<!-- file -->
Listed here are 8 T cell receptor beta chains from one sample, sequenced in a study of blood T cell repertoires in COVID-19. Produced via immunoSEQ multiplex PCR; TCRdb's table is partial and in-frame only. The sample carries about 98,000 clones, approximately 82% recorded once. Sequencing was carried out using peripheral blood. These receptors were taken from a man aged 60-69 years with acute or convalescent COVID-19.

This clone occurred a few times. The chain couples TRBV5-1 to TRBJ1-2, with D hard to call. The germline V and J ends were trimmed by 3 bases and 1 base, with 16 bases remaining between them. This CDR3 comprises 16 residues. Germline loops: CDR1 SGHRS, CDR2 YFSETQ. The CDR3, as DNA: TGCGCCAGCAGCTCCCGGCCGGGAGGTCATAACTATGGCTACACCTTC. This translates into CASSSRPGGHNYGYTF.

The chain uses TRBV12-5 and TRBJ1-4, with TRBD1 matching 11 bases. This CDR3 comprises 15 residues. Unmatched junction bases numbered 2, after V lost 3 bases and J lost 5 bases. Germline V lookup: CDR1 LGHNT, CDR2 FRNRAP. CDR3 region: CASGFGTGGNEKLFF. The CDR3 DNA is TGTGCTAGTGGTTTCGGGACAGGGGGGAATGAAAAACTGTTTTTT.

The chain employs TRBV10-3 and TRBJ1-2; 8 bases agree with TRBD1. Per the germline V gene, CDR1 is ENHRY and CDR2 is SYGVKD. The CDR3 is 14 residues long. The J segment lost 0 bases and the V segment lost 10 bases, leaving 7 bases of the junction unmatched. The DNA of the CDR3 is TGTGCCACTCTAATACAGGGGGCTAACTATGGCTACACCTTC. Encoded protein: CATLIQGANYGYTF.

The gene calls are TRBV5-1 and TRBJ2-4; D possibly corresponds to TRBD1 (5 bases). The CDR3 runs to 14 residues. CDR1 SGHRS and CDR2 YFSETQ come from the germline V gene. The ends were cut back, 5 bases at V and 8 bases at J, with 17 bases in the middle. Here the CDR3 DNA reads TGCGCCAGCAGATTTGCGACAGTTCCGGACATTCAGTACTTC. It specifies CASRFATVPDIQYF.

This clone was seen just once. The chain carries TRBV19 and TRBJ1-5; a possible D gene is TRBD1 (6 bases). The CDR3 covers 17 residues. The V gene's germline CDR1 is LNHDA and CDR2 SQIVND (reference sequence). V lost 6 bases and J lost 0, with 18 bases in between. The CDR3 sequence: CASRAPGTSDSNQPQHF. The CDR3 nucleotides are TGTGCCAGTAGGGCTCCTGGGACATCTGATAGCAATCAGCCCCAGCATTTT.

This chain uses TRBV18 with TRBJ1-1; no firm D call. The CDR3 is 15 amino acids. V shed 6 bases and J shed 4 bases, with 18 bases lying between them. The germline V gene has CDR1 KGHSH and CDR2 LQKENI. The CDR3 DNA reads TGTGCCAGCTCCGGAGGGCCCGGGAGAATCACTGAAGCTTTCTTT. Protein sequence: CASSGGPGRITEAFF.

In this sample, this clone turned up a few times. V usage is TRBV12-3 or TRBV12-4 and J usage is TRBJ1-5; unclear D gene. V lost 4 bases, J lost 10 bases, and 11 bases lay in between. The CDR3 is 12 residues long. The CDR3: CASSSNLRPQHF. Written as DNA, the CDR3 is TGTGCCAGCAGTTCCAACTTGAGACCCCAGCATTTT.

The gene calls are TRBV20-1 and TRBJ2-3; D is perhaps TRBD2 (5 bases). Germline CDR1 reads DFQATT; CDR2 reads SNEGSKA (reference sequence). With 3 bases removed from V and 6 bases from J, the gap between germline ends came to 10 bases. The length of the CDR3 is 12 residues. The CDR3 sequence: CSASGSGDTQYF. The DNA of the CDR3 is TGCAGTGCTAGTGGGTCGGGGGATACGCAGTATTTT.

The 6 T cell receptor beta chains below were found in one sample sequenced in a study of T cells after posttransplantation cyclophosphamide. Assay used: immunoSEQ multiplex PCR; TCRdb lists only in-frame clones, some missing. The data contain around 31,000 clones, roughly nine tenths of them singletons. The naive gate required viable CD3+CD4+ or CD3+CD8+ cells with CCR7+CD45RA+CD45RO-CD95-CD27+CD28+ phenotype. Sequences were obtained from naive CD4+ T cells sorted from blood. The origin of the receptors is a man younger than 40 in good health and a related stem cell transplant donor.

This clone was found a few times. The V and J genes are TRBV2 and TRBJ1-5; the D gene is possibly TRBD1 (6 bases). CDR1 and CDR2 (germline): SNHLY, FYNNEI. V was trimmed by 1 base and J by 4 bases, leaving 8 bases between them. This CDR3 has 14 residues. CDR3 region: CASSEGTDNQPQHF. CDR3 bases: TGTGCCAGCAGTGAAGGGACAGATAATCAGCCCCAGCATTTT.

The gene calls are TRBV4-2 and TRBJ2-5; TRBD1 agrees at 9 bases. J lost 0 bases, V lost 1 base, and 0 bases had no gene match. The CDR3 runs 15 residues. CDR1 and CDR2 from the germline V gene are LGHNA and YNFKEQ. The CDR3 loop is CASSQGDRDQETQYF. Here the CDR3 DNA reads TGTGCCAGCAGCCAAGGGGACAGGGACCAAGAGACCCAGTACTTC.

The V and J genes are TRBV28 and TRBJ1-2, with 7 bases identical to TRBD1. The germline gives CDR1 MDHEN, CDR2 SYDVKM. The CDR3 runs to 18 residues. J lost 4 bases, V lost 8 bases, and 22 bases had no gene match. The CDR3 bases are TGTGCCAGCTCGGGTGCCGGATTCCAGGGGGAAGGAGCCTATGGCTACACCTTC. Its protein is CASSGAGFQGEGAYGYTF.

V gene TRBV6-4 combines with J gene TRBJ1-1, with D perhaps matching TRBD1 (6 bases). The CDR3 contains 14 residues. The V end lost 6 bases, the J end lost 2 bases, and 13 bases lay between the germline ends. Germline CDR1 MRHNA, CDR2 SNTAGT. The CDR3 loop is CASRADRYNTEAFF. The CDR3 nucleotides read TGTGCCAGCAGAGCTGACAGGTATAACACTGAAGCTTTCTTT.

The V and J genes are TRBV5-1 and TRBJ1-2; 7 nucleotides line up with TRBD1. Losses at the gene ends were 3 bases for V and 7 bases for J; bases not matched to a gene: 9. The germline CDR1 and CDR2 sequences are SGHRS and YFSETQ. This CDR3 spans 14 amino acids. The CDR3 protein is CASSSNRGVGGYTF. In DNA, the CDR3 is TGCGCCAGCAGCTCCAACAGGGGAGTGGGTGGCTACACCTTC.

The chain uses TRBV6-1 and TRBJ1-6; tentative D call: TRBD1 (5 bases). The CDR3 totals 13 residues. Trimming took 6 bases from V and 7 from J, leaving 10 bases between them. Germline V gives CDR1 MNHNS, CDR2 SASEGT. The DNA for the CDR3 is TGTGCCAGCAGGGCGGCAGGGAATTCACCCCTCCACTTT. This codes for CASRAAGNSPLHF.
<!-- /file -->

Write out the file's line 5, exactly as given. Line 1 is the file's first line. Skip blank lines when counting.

The gene calls are TRBV5-1 and TRBJ2-4; D possibly corresponds to TRBD1 (5 bases). The CDR3 runs to 14 residues. CDR1 SGHRS and CDR2 YFSETQ come from the germline V gene. The ends were cut back, 5 bases at V and 8 bases at J, with 17 bases in the middle. Here the CDR3 DNA reads TGCGCCAGCAGATTTGCGACAGTTCCGGACATTCAGTACTTC. It specifies CASRFATVPDIQYF.